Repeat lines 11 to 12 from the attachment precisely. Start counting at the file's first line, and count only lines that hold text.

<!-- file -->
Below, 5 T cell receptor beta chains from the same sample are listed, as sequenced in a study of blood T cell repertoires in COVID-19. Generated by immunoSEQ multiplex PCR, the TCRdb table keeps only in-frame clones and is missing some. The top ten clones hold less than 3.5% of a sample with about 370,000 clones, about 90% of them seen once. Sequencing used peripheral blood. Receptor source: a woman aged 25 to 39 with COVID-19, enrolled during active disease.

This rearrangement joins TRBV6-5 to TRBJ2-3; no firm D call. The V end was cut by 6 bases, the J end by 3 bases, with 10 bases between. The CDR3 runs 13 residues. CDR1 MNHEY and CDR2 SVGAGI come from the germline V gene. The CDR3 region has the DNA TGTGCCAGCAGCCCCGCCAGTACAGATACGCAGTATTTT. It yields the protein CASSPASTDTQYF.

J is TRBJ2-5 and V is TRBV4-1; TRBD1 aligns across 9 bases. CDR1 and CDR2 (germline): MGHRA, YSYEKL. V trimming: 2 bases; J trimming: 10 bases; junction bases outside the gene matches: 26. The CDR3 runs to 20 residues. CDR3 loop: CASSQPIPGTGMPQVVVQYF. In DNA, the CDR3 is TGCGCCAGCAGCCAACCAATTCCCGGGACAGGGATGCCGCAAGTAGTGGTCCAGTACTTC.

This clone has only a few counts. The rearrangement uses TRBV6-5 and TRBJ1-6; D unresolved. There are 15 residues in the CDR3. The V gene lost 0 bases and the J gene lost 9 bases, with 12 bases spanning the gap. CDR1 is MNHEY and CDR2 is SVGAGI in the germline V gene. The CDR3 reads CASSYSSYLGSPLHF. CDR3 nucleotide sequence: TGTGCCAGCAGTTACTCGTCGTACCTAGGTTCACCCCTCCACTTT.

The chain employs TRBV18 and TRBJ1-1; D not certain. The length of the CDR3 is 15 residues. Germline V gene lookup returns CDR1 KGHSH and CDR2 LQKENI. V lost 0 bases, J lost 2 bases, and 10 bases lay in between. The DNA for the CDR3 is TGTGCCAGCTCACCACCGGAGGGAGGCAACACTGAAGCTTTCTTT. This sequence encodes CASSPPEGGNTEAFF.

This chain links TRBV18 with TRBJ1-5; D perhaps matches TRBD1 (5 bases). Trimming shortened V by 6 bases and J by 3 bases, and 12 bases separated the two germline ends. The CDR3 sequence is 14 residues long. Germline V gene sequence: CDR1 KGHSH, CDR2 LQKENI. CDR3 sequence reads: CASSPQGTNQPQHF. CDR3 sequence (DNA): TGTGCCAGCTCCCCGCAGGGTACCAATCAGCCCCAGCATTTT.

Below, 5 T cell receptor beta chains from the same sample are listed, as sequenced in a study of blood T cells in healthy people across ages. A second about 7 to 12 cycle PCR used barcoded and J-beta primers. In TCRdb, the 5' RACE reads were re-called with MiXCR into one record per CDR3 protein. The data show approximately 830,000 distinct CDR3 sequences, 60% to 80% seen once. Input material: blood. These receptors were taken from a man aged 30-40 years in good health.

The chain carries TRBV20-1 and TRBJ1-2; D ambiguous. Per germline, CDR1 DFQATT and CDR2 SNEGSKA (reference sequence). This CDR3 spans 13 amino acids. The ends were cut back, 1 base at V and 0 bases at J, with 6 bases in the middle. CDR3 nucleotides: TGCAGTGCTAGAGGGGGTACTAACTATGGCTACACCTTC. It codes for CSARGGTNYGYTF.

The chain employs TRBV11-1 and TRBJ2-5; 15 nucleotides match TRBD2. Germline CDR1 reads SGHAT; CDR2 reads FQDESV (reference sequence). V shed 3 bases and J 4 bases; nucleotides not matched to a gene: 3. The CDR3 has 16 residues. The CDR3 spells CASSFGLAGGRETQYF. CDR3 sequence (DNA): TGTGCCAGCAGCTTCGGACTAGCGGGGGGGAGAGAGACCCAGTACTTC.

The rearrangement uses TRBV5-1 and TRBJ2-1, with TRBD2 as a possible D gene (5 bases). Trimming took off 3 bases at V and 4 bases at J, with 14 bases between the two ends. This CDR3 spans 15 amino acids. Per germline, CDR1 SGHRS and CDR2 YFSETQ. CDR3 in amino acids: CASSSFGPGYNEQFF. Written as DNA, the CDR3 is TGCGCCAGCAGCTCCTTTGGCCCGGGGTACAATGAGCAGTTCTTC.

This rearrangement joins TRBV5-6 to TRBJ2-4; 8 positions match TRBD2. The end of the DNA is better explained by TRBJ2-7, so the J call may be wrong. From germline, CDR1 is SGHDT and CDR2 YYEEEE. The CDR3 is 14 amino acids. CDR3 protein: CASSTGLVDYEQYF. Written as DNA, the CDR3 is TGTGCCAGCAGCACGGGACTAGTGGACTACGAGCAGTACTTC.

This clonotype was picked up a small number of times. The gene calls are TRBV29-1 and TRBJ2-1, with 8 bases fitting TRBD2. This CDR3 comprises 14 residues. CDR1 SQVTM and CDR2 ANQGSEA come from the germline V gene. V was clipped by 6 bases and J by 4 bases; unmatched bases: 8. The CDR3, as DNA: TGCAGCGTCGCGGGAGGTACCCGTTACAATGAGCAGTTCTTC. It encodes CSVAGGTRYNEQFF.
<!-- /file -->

This rearrangement joins TRBV5-6 to TRBJ2-4; 8 positions match TRBD2. The end of the DNA is better explained by TRBJ2-7, so the J call may be wrong. From germline, CDR1 is SGHDT and CDR2 YYEEEE. The CDR3 is 14 amino acids. CDR3 protein: CASSTGLVDYEQYF. Written as DNA, the CDR3 is TGTGCCAGCAGCACGGGACTAGTGGACTACGAGCAGTACTTC.

This clonotype was picked up a small number of times. The gene calls are TRBV29-1 and TRBJ2-1, with 8 bases fitting TRBD2. This CDR3 comprises 14 residues. CDR1 SQVTM and CDR2 ANQGSEA come from the germline V gene. V was clipped by 6 bases and J by 4 bases; unmatched bases: 8. The CDR3, as DNA: TGCAGCGTCGCGGGAGGTACCCGTTACAATGAGCAGTTCTTC. It encodes CSVAGGTRYNEQFF.